A tale of CpG and GGG: DNA modifications and structures
Speaker Dr. Shiqing Mao
Cancer Research UK Cambridge Institute, University of Cambridge
About the Speaker
Dr. Mao earned his PhD degree from Chinese Academy of Sciences at the Institute of Biochemistry and Cell Biology in 2014, and then joined Sir Shankar Balasubramanian’s lab in Cambridge University. His major interests are how epigenetic DNA modifications are inherited in mammalian system and how epigenetic information is altered in cancer and other diseases.
DNA methylation mainly refers to the methylation of the C5 position of the cytosine ring. Cytosine methylation has been shown to play important roles in the regulation of key biological processes, including tissue specific gene expression, X-chromosome inactivation, transposon silencing, and genomic imprinting. In mammalian genome, methylation level varies from regions to regions. There are regulatory elements like CpG islands (CGIs) which maintain hypomethylated throughout the genome. There are also always-hypermethylated cytosine bases across different tissues. How the distinctive patterns of DNA methylation arise remains elusive. In this talk, I will present my quest on this question in the past few years focusing on the establishment and maintenance of DNA methylation. I found that DNA structures called G-quadruplex can sequester DNMT1 thereby protect certain CGIs from methylation and inhibiting local methylation. By biochemical and epigenomic analysis, I also found that the global DNA methylation landscape of the mammalian genome can be fundamentally determined by the inherent sequence preference of de novo methyltransferases.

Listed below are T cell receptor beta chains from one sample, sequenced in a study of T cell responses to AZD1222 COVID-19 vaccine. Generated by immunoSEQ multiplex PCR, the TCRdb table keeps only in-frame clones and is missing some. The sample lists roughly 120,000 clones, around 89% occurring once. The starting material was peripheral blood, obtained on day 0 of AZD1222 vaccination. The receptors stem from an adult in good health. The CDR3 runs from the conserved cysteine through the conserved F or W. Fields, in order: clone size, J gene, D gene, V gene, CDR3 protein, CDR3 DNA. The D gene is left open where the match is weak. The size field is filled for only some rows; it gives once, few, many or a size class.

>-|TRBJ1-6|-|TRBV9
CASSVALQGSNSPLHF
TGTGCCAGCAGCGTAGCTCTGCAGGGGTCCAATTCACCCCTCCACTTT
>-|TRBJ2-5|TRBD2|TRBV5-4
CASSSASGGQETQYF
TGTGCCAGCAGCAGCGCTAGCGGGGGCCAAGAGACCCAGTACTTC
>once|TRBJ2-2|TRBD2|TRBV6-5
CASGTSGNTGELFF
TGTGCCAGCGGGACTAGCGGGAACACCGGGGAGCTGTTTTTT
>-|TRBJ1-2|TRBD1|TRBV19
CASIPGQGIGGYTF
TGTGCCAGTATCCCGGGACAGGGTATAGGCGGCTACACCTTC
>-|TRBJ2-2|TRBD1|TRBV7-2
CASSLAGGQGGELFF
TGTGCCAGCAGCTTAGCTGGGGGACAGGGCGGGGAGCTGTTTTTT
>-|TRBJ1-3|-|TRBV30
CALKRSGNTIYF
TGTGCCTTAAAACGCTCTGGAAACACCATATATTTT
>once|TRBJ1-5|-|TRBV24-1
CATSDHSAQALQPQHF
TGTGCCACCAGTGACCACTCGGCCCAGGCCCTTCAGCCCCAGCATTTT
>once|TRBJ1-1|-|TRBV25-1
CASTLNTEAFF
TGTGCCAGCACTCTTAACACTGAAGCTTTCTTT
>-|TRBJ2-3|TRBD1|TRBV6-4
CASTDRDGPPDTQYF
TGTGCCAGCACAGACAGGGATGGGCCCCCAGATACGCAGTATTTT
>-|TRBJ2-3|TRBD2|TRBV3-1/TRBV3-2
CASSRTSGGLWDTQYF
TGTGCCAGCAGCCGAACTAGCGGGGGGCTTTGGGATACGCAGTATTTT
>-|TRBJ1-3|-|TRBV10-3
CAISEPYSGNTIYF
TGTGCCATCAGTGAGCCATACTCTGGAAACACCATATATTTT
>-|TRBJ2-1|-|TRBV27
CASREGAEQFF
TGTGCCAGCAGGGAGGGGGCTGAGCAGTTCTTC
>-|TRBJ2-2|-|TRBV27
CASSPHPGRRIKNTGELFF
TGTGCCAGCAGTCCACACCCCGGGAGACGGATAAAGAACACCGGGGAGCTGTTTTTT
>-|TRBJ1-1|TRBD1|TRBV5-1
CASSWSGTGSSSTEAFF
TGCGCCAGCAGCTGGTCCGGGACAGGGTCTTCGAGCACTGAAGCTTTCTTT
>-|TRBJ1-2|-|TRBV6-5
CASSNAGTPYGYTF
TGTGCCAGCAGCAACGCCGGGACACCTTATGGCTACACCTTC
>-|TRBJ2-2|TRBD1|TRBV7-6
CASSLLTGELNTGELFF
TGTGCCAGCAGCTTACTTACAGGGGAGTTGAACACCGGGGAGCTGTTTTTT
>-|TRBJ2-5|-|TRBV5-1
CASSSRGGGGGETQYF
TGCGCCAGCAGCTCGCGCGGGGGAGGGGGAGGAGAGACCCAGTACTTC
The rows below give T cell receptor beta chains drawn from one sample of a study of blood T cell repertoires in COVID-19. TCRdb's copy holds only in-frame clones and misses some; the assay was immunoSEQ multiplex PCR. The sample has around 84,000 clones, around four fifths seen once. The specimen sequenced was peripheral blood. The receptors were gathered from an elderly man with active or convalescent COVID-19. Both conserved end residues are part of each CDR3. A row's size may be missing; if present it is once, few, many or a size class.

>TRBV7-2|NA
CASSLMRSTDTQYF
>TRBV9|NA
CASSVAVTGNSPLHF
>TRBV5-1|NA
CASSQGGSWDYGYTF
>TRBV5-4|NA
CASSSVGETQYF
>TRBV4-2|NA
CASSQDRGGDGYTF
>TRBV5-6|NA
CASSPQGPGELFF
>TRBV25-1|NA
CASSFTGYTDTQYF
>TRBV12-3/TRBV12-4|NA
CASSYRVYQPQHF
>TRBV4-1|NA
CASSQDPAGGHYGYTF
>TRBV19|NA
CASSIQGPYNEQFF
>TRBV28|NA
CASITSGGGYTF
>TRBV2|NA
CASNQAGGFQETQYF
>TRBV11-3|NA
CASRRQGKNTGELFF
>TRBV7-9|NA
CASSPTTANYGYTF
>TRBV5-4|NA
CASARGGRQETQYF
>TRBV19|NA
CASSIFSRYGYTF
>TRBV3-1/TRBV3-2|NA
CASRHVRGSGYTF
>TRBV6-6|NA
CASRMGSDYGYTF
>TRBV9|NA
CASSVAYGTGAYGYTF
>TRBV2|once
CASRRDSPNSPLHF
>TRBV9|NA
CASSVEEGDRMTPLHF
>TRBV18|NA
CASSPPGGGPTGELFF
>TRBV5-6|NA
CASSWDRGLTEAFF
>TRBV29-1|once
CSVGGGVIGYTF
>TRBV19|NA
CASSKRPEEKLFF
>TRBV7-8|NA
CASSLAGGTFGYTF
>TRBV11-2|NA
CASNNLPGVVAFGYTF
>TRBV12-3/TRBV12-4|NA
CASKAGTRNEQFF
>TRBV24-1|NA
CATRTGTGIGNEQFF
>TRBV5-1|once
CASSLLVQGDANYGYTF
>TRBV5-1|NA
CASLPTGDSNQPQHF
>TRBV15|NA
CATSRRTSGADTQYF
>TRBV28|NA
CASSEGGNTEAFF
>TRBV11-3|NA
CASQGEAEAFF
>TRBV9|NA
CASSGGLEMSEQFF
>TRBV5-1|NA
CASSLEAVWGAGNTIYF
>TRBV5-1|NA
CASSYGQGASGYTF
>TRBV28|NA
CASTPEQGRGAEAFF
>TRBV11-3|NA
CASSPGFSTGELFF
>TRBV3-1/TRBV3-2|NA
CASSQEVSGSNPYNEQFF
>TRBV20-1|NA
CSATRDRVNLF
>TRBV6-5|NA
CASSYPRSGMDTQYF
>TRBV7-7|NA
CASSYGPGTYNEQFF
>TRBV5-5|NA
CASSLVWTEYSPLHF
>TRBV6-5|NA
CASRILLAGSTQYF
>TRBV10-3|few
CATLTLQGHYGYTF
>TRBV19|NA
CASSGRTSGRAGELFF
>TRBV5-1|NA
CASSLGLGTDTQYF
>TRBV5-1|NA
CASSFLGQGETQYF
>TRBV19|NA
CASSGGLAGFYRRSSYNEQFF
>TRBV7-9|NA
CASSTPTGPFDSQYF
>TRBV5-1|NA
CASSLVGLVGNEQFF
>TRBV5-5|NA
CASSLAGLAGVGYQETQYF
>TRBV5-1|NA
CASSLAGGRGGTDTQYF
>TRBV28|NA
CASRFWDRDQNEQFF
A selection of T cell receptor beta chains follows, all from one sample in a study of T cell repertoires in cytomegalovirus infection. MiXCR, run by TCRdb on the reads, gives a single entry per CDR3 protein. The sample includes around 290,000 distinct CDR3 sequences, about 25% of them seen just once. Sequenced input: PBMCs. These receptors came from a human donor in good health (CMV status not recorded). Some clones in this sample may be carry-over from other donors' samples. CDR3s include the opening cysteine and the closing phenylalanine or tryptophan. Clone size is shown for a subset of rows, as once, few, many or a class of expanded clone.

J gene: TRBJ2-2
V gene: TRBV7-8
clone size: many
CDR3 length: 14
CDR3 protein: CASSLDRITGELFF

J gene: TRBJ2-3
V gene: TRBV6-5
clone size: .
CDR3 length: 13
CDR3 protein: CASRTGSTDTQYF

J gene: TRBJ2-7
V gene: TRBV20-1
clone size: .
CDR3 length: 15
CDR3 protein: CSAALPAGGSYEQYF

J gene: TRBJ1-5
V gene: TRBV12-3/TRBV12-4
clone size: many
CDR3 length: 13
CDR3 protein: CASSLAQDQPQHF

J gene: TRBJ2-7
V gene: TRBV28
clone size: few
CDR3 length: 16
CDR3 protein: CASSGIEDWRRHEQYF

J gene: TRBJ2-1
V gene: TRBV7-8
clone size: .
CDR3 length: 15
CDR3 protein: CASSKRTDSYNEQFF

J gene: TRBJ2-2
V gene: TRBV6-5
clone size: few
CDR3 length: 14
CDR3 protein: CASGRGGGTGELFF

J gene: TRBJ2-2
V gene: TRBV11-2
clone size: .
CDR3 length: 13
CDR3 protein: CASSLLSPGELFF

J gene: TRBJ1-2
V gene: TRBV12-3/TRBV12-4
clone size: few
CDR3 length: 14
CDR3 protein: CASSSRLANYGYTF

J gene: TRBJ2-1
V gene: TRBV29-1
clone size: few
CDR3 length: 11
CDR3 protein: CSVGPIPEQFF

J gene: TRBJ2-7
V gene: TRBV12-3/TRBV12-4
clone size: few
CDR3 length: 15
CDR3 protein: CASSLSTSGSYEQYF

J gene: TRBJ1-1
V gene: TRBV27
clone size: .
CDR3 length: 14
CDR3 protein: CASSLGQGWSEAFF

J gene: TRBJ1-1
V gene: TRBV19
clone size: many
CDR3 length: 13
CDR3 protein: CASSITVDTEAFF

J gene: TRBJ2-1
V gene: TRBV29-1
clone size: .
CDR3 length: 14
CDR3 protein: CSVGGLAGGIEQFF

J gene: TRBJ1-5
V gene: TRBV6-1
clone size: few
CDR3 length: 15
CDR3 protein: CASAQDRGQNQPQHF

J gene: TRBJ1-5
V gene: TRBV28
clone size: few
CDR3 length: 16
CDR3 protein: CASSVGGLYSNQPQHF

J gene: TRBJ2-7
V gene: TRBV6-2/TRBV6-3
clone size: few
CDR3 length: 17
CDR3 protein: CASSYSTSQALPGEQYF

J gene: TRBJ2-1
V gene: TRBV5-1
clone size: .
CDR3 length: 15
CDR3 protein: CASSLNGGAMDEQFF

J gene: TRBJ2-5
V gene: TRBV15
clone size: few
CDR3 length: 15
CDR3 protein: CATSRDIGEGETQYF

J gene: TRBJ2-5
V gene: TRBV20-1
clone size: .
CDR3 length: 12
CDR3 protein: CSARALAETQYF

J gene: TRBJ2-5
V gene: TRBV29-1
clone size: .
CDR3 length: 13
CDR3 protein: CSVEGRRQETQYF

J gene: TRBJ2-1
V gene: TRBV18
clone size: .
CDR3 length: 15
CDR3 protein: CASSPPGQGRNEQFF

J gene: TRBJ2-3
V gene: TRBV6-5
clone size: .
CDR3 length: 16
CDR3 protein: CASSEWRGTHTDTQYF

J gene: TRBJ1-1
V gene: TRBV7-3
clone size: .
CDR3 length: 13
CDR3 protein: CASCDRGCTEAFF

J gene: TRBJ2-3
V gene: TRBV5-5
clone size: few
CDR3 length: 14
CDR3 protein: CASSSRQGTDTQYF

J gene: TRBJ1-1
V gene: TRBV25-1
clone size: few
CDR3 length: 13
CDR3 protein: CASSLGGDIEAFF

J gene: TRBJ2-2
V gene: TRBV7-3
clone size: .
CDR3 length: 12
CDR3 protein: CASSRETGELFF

All are welcome！